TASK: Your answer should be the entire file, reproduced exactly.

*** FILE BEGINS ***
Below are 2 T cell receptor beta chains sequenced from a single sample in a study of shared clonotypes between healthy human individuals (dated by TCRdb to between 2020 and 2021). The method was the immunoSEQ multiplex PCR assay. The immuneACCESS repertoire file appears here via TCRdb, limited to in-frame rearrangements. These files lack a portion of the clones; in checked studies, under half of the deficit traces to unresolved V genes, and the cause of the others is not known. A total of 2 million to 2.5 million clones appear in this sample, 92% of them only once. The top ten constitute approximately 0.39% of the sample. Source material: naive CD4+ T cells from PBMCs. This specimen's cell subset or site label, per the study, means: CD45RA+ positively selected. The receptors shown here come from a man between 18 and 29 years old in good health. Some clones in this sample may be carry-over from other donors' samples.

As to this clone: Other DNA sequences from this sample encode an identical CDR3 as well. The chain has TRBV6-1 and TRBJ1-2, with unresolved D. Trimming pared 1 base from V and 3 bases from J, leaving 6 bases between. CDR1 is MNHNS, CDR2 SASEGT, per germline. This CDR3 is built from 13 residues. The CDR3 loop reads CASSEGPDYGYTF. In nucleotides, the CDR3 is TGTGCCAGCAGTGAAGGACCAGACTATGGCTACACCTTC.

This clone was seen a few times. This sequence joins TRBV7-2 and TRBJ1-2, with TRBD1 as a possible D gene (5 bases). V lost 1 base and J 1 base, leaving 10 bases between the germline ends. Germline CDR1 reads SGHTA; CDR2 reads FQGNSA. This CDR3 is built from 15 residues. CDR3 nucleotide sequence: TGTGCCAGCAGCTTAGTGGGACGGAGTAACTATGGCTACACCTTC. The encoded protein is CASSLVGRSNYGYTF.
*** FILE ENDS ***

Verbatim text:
Below are 2 T cell receptor beta chains sequenced from a single sample in a study of shared clonotypes between healthy human individuals (dated by TCRdb to between 2020 and 2021). The method was the immunoSEQ multiplex PCR assay. The immuneACCESS repertoire file appears here via TCRdb, limited to in-frame rearrangements. These files lack a portion of the clones; in checked studies, under half of the deficit traces to unresolved V genes, and the cause of the others is not known. A total of 2 million to 2.5 million clones appear in this sample, 92% of them only once. The top ten constitute approximately 0.39% of the sample. Source material: naive CD4+ T cells from PBMCs. This specimen's cell subset or site label, per the study, means: CD45RA+ positively selected. The receptors shown here come from a man between 18 and 29 years old in good health. Some clones in this sample may be carry-over from other donors' samples.

As to this clone: Other DNA sequences from this sample encode an identical CDR3 as well. The chain has TRBV6-1 and TRBJ1-2, with unresolved D. Trimming pared 1 base from V and 3 bases from J, leaving 6 bases between. CDR1 is MNHNS, CDR2 SASEGT, per germline. This CDR3 is built from 13 residues. The CDR3 loop reads CASSEGPDYGYTF. In nucleotides, the CDR3 is TGTGCCAGCAGTGAAGGACCAGACTATGGCTACACCTTC.

This clone was seen a few times. This sequence joins TRBV7-2 and TRBJ1-2, with TRBD1 as a possible D gene (5 bases). V lost 1 base and J 1 base, leaving 10 bases between the germline ends. Germline CDR1 reads SGHTA; CDR2 reads FQGNSA. This CDR3 is built from 15 residues. CDR3 nucleotide sequence: TGTGCCAGCAGCTTAGTGGGACGGAGTAACTATGGCTACACCTTC. The encoded protein is CASSLVGRSNYGYTF.